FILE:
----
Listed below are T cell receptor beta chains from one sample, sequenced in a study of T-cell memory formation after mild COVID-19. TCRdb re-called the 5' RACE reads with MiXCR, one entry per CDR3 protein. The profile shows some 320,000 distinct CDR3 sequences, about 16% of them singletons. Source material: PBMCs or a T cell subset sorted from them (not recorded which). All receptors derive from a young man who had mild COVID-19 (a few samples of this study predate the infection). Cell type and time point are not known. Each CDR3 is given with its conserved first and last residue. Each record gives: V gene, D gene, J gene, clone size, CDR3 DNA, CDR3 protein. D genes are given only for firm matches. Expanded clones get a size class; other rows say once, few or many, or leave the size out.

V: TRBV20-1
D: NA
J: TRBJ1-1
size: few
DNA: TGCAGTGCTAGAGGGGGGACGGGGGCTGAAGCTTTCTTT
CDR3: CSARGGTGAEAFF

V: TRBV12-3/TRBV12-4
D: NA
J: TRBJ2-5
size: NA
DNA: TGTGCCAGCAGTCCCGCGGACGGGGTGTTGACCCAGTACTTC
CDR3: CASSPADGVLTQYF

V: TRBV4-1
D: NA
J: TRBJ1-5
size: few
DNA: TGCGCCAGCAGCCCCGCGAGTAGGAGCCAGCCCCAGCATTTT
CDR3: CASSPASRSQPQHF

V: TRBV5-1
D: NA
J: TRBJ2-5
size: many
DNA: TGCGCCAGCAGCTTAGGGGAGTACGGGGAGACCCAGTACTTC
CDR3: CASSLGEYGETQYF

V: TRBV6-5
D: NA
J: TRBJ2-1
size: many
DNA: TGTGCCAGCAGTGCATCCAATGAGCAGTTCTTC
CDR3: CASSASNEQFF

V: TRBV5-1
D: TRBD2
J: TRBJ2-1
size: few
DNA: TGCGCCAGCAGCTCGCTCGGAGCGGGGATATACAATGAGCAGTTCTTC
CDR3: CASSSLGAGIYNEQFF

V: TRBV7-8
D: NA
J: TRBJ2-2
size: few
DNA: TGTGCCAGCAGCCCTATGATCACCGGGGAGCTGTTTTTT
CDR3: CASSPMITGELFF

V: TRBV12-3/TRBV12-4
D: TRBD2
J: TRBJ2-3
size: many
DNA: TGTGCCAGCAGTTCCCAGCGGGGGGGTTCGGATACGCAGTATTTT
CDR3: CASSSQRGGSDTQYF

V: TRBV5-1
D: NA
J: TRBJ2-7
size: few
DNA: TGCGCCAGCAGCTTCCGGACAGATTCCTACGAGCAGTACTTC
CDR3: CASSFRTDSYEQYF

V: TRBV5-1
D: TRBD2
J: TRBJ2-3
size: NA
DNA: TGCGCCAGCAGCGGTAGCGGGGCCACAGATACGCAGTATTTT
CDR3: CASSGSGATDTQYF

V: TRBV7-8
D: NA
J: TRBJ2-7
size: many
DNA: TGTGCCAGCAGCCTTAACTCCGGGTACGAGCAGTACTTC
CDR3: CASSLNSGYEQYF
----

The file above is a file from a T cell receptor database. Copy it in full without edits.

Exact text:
Listed below are T cell receptor beta chains from one sample, sequenced in a study of T-cell memory formation after mild COVID-19. TCRdb re-called the 5' RACE reads with MiXCR, one entry per CDR3 protein. The profile shows some 320,000 distinct CDR3 sequences, about 16% of them singletons. Source material: PBMCs or a T cell subset sorted from them (not recorded which). All receptors derive from a young man who had mild COVID-19 (a few samples of this study predate the infection). Cell type and time point are not known. Each CDR3 is given with its conserved first and last residue. Each record gives: V gene, D gene, J gene, clone size, CDR3 DNA, CDR3 protein. D genes are given only for firm matches. Expanded clones get a size class; other rows say once, few or many, or leave the size out.

V: TRBV20-1
D: NA
J: TRBJ1-1
size: few
DNA: TGCAGTGCTAGAGGGGGGACGGGGGCTGAAGCTTTCTTT
CDR3: CSARGGTGAEAFF

V: TRBV12-3/TRBV12-4
D: NA
J: TRBJ2-5
size: NA
DNA: TGTGCCAGCAGTCCCGCGGACGGGGTGTTGACCCAGTACTTC
CDR3: CASSPADGVLTQYF

V: TRBV4-1
D: NA
J: TRBJ1-5
size: few
DNA: TGCGCCAGCAGCCCCGCGAGTAGGAGCCAGCCCCAGCATTTT
CDR3: CASSPASRSQPQHF

V: TRBV5-1
D: NA
J: TRBJ2-5
size: many
DNA: TGCGCCAGCAGCTTAGGGGAGTACGGGGAGACCCAGTACTTC
CDR3: CASSLGEYGETQYF

V: TRBV6-5
D: NA
J: TRBJ2-1
size: many
DNA: TGTGCCAGCAGTGCATCCAATGAGCAGTTCTTC
CDR3: CASSASNEQFF

V: TRBV5-1
D: TRBD2
J: TRBJ2-1
size: few
DNA: TGCGCCAGCAGCTCGCTCGGAGCGGGGATATACAATGAGCAGTTCTTC
CDR3: CASSSLGAGIYNEQFF

V: TRBV7-8
D: NA
J: TRBJ2-2
size: few
DNA: TGTGCCAGCAGCCCTATGATCACCGGGGAGCTGTTTTTT
CDR3: CASSPMITGELFF

V: TRBV12-3/TRBV12-4
D: TRBD2
J: TRBJ2-3
size: many
DNA: TGTGCCAGCAGTTCCCAGCGGGGGGGTTCGGATACGCAGTATTTT
CDR3: CASSSQRGGSDTQYF

V: TRBV5-1
D: NA
J: TRBJ2-7
size: few
DNA: TGCGCCAGCAGCTTCCGGACAGATTCCTACGAGCAGTACTTC
CDR3: CASSFRTDSYEQYF

V: TRBV5-1
D: TRBD2
J: TRBJ2-3
size: NA
DNA: TGCGCCAGCAGCGGTAGCGGGGCCACAGATACGCAGTATTTT
CDR3: CASSGSGATDTQYF

V: TRBV7-8
D: NA
J: TRBJ2-7
size: many
DNA: TGTGCCAGCAGCCTTAACTCCGGGTACGAGCAGTACTTC
CDR3: CASSLNSGYEQYF